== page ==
Pulo do Lobo, Guadiana River, autumn 1997 (photo Maria Roxo and Pedro Casimiro)

It is important to mention that drought situations are extremely common in the Guadiana basin, which in turn increase the groundwater exploitation, and are responsible for large losses in agricultural activities, that constitute most of the economic activity in the basin (see description in economic activity).

An interesting aspect is that farmers, to tackle scarcity of water resources, have been building very small dams to provide drinking water for cattle, as well as to irrigate very small areas. According to Landsat imagery, processed and analyzed for 1985 and 2001, there is a significant increase in water pixels (30X30 meters), 6860 in 1985 and 11716 in 2001, and an increase from 243 water patches to 312 (Casimiro 2002).

As a consequence of the climatic characteristics of the Guadiana river basin, along with the dominant land uses and dynamics, water quality is clearly deficient. A very strong seasonal regime, without any flow during summer (and sometimes none in late spring and early autumn), associated with very high temperatures and significant pollution discharges from agricultural and food industry, leads to frequent eutrophication situations, with consequent death of aquatic fauna.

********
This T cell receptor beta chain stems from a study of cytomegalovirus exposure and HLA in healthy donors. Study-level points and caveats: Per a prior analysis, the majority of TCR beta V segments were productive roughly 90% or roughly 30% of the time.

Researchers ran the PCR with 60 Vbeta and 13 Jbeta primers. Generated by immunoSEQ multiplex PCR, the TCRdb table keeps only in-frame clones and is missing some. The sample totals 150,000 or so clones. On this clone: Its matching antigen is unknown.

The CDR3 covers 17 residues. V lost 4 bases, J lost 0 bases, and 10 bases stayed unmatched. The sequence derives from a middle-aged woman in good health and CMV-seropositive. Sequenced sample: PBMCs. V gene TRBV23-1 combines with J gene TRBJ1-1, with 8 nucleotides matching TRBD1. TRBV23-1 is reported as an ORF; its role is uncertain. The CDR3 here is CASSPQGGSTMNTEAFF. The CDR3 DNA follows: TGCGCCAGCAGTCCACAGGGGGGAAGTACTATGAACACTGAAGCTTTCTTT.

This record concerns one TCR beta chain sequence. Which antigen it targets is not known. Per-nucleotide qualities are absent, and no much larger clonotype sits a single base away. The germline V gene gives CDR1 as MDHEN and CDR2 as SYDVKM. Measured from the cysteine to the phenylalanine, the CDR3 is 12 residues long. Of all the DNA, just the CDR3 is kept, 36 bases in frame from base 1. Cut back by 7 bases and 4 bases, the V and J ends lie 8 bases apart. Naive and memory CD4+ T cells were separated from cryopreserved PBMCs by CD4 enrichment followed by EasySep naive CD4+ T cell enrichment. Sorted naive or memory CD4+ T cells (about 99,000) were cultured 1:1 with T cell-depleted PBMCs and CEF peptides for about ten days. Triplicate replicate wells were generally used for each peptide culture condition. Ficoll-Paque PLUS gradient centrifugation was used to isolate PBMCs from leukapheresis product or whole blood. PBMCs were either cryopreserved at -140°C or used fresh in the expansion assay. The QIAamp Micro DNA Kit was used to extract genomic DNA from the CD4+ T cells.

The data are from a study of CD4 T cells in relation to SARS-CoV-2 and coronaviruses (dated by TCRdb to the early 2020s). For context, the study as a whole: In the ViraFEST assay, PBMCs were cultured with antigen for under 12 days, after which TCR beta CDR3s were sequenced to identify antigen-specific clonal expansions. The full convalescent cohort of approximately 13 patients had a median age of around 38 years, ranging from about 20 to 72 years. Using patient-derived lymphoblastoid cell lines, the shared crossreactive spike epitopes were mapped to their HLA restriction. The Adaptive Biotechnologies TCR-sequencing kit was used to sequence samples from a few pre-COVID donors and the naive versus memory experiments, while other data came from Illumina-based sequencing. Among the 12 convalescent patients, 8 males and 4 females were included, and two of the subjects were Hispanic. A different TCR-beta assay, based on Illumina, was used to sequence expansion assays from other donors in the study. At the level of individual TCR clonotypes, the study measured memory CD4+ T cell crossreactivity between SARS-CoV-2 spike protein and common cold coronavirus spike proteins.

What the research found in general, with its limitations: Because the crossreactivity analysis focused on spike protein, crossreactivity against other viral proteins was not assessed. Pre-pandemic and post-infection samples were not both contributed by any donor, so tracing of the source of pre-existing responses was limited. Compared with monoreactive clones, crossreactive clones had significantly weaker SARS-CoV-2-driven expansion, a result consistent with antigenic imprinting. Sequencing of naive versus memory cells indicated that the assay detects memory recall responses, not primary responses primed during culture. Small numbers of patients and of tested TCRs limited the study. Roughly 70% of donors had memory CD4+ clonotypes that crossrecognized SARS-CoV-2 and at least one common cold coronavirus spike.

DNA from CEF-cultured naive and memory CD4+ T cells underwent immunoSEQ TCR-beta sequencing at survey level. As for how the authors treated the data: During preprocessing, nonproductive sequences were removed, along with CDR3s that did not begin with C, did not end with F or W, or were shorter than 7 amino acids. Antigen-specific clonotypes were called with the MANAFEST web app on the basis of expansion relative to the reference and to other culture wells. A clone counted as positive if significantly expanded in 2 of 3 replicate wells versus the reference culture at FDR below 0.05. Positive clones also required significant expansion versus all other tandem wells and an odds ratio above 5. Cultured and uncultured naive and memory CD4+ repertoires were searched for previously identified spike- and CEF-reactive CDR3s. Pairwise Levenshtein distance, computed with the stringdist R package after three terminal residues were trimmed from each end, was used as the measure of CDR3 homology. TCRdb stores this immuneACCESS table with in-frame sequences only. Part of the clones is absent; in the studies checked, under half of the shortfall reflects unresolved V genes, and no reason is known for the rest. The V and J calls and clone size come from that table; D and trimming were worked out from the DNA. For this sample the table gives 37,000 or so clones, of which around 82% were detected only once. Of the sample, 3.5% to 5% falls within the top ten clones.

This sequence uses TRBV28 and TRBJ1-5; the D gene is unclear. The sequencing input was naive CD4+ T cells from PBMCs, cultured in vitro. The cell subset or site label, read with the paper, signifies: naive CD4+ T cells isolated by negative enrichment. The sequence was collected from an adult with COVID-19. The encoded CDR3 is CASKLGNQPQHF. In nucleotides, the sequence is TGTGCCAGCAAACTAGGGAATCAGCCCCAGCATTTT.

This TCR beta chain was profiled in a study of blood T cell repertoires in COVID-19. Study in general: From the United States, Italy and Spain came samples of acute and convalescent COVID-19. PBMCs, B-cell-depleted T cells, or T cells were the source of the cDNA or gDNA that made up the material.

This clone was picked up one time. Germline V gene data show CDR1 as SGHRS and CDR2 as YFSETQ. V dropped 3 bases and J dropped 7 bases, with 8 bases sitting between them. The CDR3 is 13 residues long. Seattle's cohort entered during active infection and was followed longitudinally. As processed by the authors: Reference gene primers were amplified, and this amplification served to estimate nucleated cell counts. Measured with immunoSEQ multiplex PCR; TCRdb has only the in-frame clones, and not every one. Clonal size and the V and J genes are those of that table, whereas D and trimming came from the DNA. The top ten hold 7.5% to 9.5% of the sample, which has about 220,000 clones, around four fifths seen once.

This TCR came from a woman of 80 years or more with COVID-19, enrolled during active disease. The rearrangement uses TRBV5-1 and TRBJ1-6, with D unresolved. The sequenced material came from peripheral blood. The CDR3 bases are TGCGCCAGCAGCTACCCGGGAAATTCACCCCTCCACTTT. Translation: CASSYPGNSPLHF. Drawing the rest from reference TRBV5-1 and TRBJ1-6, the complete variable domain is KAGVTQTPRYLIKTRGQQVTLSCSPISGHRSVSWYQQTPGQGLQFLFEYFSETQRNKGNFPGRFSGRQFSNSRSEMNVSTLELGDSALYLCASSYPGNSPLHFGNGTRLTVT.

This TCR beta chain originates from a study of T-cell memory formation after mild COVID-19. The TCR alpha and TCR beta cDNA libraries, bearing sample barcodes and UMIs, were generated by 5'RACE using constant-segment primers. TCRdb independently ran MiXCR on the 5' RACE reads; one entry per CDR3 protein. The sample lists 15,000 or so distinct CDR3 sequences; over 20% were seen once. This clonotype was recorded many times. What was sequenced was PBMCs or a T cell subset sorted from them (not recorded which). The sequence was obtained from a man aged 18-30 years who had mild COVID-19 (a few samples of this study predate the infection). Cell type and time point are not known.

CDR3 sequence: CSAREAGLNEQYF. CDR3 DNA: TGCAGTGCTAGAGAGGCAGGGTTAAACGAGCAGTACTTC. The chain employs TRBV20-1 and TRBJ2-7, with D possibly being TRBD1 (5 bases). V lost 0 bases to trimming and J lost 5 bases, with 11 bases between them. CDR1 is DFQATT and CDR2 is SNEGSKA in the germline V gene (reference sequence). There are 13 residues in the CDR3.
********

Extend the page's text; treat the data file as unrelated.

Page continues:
The low quality of water is also a consequence of the high sediment content, resulting from the action of intense water erosion of the soils. Agricultural practices and cultures not adapted to the climatic and soil conditions are the factors responsible for this situation (see the section on land degradation).

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g Spain
Authors: Jorge García Gómez <jorgegg@um.es>, Francisco López Bermúdez <lopber@um.es>

The main issues affecting water availability in the Guadalentín valley are related to climatic conditions and changes in land uses.

  • Climate. The usual conditions are dry summers, mild winters, low precipitation (<300 mm) high annual insolation (2900 h/year) and evaporation (900-1200 mm/year), and an average temperature of 18ºC. The irregular distribution of rainfall and the extreme summer temperatures are very important factors for understanding water availability. Climatic conditions are changing in the Murcia Region. Studies demonstrate that average minimum temperatures have increased by around 2ºC from 1863 to 2002 while average rainfall has decreased. The last decade (1990-1999) was the driest decade since 1860, with less than 250 mm/year. The changes in temperature and the scarcity of rainfall put more pressure on the availability of resources, since changes in land uses demand more water.